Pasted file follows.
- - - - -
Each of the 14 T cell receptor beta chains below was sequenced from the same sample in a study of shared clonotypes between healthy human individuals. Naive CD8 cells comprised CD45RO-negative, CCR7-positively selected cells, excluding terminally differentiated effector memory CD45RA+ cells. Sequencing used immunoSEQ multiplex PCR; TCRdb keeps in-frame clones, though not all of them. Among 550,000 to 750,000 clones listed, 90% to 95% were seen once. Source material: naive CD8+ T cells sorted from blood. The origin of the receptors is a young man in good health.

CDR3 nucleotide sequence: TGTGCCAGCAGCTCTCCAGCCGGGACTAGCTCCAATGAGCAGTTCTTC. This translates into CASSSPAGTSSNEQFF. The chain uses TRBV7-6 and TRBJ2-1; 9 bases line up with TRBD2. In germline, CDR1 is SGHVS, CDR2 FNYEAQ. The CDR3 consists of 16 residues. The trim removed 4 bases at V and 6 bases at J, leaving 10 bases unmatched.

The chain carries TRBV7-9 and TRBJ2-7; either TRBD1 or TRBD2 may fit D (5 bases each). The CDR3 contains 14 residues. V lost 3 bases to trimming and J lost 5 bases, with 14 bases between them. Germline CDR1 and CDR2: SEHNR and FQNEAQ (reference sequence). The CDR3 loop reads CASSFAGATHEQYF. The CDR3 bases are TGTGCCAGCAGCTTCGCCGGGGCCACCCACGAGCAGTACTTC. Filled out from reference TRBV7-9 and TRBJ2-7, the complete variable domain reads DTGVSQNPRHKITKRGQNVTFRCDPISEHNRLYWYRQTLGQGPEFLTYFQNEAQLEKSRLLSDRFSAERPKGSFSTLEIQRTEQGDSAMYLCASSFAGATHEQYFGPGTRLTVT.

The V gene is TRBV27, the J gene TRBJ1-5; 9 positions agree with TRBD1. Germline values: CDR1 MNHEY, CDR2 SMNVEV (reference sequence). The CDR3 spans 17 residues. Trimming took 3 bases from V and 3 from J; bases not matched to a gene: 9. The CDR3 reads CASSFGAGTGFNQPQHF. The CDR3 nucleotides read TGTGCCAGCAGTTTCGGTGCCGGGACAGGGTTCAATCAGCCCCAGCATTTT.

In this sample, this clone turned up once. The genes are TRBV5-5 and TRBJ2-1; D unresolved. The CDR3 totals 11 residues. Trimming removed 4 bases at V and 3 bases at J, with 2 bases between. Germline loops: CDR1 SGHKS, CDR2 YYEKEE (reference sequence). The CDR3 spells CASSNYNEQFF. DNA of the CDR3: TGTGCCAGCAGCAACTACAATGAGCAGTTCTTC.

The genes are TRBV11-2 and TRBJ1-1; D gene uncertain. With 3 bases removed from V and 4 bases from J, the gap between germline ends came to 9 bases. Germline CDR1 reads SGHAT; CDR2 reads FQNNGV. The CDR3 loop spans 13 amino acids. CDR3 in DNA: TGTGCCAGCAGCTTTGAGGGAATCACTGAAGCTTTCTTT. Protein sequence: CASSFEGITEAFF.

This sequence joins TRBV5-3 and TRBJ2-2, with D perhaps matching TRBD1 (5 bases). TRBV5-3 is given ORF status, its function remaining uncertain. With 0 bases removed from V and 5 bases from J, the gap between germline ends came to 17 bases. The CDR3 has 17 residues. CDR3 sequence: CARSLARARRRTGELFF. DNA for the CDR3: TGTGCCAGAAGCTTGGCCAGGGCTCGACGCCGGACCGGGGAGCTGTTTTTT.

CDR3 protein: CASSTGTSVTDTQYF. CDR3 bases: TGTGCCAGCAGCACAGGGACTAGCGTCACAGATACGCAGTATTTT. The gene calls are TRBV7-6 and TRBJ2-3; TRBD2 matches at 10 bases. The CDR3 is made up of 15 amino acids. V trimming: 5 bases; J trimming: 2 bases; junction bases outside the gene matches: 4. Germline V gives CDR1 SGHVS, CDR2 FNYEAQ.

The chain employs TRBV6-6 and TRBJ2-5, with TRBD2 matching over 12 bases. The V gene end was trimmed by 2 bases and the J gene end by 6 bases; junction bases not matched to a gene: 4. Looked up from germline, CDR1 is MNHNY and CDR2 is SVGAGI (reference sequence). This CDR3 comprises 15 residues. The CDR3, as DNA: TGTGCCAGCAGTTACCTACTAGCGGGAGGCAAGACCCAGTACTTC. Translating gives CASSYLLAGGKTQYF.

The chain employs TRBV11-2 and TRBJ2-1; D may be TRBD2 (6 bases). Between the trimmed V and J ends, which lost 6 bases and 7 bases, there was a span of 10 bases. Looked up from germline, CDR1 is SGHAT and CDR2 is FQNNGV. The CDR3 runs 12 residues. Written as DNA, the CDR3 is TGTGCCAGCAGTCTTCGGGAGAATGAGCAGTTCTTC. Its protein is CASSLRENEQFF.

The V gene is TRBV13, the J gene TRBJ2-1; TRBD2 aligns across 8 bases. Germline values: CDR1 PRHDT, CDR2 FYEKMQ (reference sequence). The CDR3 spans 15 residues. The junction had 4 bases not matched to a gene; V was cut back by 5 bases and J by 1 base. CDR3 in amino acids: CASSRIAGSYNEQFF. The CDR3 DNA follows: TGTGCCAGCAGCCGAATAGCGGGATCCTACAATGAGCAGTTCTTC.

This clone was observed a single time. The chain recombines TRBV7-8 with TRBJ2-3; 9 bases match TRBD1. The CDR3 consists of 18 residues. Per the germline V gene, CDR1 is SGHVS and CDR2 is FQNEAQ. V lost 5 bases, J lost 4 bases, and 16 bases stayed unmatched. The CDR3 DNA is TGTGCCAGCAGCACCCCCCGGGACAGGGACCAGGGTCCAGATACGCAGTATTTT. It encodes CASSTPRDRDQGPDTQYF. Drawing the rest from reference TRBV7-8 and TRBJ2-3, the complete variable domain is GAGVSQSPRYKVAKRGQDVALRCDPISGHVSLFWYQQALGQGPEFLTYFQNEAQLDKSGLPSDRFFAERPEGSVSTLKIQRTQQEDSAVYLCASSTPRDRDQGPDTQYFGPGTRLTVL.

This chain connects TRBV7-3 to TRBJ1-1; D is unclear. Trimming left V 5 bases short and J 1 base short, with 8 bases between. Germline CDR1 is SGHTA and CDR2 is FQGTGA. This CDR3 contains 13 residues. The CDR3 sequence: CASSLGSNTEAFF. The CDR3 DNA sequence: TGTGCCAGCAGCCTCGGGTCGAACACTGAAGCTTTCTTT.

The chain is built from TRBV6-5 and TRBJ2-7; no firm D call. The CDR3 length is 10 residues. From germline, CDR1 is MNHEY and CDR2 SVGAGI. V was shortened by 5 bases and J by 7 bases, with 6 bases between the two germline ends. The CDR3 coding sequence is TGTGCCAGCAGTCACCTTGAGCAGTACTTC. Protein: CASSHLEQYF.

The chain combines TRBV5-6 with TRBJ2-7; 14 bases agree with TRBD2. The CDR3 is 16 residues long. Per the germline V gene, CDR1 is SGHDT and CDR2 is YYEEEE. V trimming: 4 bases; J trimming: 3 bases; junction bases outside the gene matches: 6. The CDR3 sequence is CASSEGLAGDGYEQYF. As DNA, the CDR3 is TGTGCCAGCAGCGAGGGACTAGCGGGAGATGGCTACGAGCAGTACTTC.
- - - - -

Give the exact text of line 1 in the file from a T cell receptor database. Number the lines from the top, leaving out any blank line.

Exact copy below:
Each of the 14 T cell receptor beta chains below was sequenced from the same sample in a study of shared clonotypes between healthy human individuals. Naive CD8 cells comprised CD45RO-negative, CCR7-positively selected cells, excluding terminally differentiated effector memory CD45RA+ cells. Sequencing used immunoSEQ multiplex PCR; TCRdb keeps in-frame clones, though not all of them. Among 550,000 to 750,000 clones listed, 90% to 95% were seen once. Source material: naive CD8+ T cells sorted from blood. The origin of the receptors is a young man in good health.